When temperatures soar, it might be time to look into alternative fitness ideas.
In many ways, staying fit in the warmer months is easier than when it’s cold. Warmer mornings and evenings, and longer light in the days makes it much easier to get active rather than contending with that freezing darkness and the desire to rug up indoors.
The warmer months lend themselves to outdoor activity so half the fitness battle is already won. With this in mind we must look to the other end of the spectrum which is can it be too hot to train?
When we train in the heat, our sweat output increases in order to try and cool us down. In turn, the body increases blood flow to the surface of our skin, which increases heart rate. Your heart works harder to pump the blood around our body, making the relative intensity of the exercise increase.
Being aware of the dangers of training in the heat is important. These dangers include heat stroke, dehydration, and exhaustion however choosing the right time of day to train may help you to train safely even though the thermometer is climbing high.
“The right time to train depends on goals of each individual. If you wanted to keep out of the strong sun, don’t train between 11am and 3pm,” says elite trainer and co-owner of F.I.T, Scott Reynolds.
When the sun is too strong and the temperatures are soaring, it may be time to take your workout indoors. The strong willed may even be able to work out at home.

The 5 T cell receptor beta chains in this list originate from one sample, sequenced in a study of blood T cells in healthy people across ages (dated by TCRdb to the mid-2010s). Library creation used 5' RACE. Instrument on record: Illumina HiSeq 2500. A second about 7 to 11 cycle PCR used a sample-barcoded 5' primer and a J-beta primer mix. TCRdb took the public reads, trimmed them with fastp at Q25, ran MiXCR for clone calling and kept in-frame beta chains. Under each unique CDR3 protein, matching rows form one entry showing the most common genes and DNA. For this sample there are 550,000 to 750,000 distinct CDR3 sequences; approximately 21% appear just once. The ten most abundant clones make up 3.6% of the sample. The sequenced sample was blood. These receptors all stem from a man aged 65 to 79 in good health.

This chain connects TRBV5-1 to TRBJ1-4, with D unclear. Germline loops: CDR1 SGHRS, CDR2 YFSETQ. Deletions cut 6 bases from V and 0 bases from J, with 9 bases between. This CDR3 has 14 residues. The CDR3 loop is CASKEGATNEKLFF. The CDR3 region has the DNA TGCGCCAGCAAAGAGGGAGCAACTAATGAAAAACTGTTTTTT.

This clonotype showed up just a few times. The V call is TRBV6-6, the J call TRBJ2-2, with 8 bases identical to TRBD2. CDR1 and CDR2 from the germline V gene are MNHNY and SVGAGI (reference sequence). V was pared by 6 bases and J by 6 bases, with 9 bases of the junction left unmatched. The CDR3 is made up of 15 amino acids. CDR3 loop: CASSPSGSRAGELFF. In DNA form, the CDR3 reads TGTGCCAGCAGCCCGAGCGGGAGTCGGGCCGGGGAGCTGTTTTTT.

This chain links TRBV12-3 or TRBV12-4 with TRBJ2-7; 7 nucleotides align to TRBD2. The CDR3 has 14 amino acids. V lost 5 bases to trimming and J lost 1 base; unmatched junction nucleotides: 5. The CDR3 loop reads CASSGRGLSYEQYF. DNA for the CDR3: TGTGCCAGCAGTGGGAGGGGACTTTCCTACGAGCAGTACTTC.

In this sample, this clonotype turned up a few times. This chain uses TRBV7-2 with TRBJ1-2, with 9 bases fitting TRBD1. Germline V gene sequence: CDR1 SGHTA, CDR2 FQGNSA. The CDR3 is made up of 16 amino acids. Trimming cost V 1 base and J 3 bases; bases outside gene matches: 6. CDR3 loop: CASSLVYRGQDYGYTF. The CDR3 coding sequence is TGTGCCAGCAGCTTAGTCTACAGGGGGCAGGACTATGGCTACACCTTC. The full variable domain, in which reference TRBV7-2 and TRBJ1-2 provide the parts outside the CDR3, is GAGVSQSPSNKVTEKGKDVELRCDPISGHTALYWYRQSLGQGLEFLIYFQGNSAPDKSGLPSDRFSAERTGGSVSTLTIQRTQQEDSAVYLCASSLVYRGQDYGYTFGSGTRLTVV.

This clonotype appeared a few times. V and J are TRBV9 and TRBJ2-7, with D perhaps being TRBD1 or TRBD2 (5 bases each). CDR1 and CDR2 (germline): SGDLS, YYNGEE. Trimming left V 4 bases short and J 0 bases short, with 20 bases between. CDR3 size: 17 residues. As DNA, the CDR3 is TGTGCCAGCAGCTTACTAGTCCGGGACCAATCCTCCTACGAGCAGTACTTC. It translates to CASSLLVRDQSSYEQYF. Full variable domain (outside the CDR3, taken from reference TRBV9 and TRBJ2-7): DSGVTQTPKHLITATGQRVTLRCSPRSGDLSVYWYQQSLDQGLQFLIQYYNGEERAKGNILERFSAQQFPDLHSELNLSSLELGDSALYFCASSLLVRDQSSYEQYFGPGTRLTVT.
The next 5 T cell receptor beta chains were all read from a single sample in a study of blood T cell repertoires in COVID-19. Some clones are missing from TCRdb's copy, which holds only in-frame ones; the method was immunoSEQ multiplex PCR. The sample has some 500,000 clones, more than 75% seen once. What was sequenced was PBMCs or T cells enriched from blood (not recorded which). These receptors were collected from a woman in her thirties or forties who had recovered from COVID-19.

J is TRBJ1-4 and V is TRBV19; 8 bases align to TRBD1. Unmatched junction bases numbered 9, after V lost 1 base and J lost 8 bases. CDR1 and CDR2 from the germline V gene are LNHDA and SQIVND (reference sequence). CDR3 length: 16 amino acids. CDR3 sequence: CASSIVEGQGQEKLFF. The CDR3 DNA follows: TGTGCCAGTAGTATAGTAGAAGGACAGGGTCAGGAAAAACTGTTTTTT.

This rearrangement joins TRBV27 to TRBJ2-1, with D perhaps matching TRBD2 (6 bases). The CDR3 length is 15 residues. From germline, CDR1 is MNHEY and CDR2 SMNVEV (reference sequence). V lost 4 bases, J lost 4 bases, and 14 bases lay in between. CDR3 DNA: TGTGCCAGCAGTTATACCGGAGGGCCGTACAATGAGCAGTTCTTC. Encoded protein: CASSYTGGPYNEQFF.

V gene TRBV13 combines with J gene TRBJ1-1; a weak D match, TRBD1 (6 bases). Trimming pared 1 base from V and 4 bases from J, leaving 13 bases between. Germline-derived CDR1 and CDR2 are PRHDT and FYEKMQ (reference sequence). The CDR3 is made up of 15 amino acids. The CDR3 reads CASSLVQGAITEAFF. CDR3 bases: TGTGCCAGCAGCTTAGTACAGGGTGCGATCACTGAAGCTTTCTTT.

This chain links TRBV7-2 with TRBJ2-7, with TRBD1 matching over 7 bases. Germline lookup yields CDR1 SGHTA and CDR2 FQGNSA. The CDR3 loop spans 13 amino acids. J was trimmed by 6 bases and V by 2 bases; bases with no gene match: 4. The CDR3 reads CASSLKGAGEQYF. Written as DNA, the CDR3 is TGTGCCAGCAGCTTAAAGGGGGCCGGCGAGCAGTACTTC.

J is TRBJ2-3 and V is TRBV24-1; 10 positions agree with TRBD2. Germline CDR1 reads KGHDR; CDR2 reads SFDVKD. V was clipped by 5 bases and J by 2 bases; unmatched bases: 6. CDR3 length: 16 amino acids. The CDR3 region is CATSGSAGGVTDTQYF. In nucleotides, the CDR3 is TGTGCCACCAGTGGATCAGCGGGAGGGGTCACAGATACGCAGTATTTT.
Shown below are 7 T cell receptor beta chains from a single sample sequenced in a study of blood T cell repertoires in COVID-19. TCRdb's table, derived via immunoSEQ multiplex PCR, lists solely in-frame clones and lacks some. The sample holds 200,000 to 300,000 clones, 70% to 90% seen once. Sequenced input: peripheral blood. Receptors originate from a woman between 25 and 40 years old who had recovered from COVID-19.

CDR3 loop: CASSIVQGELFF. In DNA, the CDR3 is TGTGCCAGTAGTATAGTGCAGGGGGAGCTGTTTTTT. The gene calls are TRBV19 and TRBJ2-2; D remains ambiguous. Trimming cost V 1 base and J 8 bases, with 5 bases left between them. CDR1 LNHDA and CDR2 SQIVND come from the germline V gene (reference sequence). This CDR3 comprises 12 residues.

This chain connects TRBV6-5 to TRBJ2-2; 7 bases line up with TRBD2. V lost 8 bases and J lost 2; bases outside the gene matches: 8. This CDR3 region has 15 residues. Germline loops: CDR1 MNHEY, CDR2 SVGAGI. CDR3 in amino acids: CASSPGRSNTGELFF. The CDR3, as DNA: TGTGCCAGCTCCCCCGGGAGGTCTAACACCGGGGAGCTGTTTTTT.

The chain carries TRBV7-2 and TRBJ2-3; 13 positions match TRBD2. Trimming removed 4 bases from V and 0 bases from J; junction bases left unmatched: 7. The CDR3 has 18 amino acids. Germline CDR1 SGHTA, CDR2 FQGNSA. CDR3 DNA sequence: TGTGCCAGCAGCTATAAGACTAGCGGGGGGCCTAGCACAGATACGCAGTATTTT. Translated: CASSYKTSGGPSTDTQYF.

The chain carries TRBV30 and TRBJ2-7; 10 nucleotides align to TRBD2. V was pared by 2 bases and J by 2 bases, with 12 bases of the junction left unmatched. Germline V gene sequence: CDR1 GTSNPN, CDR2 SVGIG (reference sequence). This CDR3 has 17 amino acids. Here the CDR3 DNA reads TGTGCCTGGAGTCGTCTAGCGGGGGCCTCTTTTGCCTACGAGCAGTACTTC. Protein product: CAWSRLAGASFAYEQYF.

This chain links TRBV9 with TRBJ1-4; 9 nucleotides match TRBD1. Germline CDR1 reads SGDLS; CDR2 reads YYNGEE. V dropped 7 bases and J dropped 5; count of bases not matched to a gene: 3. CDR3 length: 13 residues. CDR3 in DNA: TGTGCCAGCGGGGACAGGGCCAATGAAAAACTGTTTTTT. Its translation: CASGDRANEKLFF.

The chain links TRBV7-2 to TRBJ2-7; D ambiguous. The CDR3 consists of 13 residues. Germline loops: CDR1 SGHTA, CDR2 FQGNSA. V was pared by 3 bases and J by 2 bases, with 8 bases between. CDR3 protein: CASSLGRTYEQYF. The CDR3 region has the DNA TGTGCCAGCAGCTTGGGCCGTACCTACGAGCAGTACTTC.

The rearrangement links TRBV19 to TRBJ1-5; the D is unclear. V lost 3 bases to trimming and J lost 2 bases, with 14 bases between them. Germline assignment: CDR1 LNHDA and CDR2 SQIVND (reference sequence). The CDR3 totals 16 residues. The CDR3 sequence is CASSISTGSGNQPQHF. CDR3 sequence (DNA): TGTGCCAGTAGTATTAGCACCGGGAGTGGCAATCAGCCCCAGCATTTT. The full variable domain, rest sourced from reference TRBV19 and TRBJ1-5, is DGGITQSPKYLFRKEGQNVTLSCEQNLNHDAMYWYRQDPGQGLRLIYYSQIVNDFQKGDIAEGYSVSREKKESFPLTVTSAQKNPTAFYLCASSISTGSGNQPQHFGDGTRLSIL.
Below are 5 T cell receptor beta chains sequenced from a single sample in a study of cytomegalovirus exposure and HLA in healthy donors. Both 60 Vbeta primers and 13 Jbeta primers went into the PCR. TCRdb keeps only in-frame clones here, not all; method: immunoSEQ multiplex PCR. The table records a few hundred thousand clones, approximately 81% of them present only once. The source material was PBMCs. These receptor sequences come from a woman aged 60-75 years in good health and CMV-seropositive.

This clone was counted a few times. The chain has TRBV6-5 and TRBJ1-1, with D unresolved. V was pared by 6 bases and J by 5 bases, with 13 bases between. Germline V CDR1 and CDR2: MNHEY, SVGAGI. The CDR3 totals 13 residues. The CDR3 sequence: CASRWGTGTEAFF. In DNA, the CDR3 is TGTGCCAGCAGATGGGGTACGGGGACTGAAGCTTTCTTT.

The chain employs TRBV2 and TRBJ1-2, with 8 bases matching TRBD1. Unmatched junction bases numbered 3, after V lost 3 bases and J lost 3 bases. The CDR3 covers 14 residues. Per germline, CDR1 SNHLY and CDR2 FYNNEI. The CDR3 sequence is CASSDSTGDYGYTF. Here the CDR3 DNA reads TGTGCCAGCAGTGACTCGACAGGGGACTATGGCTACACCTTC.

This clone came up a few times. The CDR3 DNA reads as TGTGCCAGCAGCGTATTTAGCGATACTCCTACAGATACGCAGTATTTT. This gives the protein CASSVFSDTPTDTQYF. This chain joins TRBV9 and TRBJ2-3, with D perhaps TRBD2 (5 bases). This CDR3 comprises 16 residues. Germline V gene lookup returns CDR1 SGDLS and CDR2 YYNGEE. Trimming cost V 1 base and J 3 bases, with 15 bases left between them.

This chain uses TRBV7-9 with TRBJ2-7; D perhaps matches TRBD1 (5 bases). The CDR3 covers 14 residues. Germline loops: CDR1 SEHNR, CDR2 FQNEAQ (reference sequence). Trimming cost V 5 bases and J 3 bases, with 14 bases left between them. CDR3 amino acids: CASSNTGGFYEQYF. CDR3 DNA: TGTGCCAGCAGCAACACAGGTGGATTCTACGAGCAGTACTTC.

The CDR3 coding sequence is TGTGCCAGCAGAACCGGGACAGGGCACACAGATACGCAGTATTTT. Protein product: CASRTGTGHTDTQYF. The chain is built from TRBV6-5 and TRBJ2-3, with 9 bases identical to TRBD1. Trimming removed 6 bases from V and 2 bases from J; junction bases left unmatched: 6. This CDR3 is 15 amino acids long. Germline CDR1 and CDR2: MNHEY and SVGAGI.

“I find the lounge room not an ideal place to work out. There are way too many distractions, kids, TV, other housework to do. If it’s your only option and you have strong discipline there are hundreds of exercises you can do without equipment,” says Reynolds.
Your local gym is likely to be air-conditioned, which may be a better option if you’re easily distracted at home or you like to attend group fitness sessions. Another activity to consider is hitting the local pool for some laps, as swimming is an efficient way to train.
“Swimming is one of the most effective forms of exercise. It’s low impact on our joints and uses the whole body for rapid calorie burn,” says Reynolds. And, it keeps you cool.
In many areas of Australia our summers are long and hot and sometimes training in the heat is unavoidable. If your goal is simply to maintain your level of fitness, consider avoiding the hottest part of the day and stick to the early mornings and late afternoons.
It can still be very warm at these times so always listen to your body. If you feel nauseous, fatigued, light headed or disoriented stop immediately. Ensure you drink plenty of water to keep hydrated, and look at not training as hard as you would normally and just wait until the cooler weather returns before resuming your usual regime.
If you move somewhere with more extreme temperatures than you are used to, do not despair, your body will acclimatise over time, however, keep a keen eye on symptoms of heat exhaustion and heat stroke and take it easy for a few weeks until you adjust.
5 exercises you can do in the heat:
- Spin class indoors
- Early morning outdoor yoga
- Find a workout online to do at home
- Early evening run or walk